The Gulf Intracoastal Waterway is a coastal canal from Brownsville, Texas, to the Okeechobee waterway at Fort Myers, Florida 
   The Texas portion of the canal system extends 426 miles, from Sabine Pass to the mouth of the Brownsville Ship Channel at Port Isabel 
   The grand concept of a canal system that would eventually connect Boston harbor with Brownsville harbor was introduced by Albert Gallatin, United States secretary of the treasury, in a report on Public Roads and Canals submitted to the United States Senate in 1808 
   By 1819 Secretary of War John C 
   Calhoun had published his Report on Roads and Canals, which posits an urgent need for an improved internal transportation system including waterways 
   In that report Calhoun proposed that the Army Corps of Engineers be used to develop and, if necessary, supervise construction of the internal improvements 


Matagorda County sent flotilla of boats to 1913 canal celebration

rranging for Celebration Of Completion of Intercoastal Canal―Will Be a Great Event―Commodores Meet


Hortense Ward led women’s rights movement

Hortense Sparks Ward

   EDITOR’S NOTE: While Hortense Sparks Ward’s main link with Matagorda County is her birth here, we wanted to profile someone with a remarkable career who left an indelible mark on Texas.
   Hortense Ward, champion of women’s rights, suffrage leader, admitted to the Texas bar, the daughter of Frederick and Marie Louise (LaBauve) Sparks, was born in Matagorda County on July 21, 1872. 
   Ward lived in Edna as a child, and later attended Nazareth Academy, a Catholic convent school in Victoria. 
   She returned to Edna in 1890 to teach school, and on January 5, 1891, married Albert Malsch, with whom she had three daughters.  
   Ward moved to Houston in 1903, and, while working as a stenographer and court reporter, became interested in studying law.  
   She and Malsch were divorced in 1906, and on August 12, 1909, she married Houston attorney William Henry Ward, later a county judge.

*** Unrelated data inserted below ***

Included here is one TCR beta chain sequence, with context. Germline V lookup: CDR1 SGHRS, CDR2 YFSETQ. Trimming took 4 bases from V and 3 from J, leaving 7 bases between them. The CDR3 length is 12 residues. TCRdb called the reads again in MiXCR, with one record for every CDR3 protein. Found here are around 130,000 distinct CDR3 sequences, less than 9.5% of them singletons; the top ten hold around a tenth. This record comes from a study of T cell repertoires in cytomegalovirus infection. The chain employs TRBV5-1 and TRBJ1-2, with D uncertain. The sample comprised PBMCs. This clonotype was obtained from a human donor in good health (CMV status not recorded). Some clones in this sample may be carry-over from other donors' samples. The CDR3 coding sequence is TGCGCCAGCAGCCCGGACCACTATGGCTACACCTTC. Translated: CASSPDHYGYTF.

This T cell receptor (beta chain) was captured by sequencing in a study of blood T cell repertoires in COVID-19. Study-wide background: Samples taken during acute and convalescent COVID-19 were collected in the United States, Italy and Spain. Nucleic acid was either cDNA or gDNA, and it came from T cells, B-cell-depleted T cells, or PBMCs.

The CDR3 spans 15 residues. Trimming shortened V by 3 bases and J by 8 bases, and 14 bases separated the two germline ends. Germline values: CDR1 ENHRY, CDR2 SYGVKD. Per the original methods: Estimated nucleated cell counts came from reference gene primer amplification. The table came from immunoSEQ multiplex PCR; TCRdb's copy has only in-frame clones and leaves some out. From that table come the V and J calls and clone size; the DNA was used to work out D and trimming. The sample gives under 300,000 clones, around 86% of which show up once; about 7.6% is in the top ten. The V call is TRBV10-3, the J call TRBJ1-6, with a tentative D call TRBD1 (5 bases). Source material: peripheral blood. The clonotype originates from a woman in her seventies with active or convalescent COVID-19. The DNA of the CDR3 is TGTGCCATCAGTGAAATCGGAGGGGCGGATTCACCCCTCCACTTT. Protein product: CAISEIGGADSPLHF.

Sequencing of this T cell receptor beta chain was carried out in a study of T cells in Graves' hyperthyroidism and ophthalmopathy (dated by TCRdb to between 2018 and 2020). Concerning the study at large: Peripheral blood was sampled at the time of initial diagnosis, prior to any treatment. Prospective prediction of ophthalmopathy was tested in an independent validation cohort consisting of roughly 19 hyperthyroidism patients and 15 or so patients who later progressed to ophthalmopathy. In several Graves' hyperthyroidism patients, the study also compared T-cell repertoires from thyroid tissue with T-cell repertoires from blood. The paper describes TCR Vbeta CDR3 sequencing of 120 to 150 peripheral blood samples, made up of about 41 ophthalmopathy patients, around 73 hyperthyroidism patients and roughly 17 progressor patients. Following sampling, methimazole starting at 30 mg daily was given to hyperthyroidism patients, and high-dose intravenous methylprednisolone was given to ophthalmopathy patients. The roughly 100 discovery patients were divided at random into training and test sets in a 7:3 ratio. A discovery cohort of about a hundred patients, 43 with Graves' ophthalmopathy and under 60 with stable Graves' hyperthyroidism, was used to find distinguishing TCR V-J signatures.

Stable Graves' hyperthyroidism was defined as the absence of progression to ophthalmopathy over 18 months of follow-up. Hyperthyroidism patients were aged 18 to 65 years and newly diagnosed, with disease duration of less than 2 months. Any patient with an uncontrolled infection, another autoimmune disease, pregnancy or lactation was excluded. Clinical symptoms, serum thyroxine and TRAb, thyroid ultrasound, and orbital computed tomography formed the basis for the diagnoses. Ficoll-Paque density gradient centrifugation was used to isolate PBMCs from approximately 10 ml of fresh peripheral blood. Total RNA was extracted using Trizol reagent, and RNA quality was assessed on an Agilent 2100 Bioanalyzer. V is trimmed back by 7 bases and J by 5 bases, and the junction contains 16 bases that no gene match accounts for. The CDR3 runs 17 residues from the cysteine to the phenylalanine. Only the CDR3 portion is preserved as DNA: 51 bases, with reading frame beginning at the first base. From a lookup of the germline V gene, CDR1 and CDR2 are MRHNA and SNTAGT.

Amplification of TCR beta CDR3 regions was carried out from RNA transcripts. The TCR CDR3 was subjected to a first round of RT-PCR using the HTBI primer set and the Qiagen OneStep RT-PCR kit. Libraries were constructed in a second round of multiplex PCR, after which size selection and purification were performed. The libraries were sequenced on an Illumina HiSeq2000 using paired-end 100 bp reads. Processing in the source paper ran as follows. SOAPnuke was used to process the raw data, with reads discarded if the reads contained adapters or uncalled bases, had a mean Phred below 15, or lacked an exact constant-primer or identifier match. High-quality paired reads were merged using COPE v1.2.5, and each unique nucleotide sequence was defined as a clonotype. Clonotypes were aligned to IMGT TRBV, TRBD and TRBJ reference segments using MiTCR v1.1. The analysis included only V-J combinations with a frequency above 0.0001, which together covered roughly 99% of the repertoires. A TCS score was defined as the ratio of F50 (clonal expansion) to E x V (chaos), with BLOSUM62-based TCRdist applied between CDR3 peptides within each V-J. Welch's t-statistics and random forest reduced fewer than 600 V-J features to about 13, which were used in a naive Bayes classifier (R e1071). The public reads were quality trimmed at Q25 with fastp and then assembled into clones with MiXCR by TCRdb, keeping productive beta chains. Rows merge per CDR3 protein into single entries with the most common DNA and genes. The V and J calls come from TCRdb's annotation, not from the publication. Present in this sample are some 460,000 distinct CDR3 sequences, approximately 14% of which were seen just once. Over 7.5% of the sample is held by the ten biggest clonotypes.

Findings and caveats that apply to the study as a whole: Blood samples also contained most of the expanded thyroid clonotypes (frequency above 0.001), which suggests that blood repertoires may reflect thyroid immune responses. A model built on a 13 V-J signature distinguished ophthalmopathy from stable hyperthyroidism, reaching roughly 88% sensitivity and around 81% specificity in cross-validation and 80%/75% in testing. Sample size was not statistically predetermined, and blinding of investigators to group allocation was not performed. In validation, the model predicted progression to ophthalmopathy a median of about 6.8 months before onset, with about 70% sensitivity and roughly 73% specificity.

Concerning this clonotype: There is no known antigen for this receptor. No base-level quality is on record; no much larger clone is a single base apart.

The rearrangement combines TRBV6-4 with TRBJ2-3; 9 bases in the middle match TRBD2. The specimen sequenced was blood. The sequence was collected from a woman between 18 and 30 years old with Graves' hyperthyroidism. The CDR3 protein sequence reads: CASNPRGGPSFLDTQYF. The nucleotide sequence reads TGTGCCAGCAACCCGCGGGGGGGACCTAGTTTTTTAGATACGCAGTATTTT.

J.P. Pierce home ‘A Palatial Palacios Residence’

Matagorda County TXGenWeb
Taken during a 2007 restoration.

Matagorda County TXGenWeb


Selkirk Island’s roots deep in Matagorda County history

Matagorda County TXGenWeb
The Selkirk Island real estate sign that J. Pabst put up.

By Mrs. E.T. Pabst
Historic Matagorda County, Volume I, pp. 398-399, 1986
Matagorda County TXGenWeb 


Fred Selzer: Lutheran circuit rider often walked to visit area churches

Fred Selzer

   Most people have heard of circuit riding preachers who rode their horses along a circuit preaching the gospel. Circuit riders were often thought of in relation to the Methodist church, but many denominations used circuit riders to minister to small churches who could not afford a full-time minister.  
   The Tres Palacios Baptist Church at Deming’s Bridge was part of a circuit and in 1853 was a quarter-time church with a visit from the preacher once a month. 
   Lesser known would be a circuit riding preacher who rode the railroad in the early 1900s. 
   The Lutherans found circuit riders an effective way to reach small pockets of their members in the Matagorda-Jackson County area who were primarily German. 
   P. Klenk, a missionary for the German Lutheran Church had as his area the stops along the Brownsville railroad. In May of 1911, he was visiting the area hoping to establish a church as soon as a few more Germans arrived.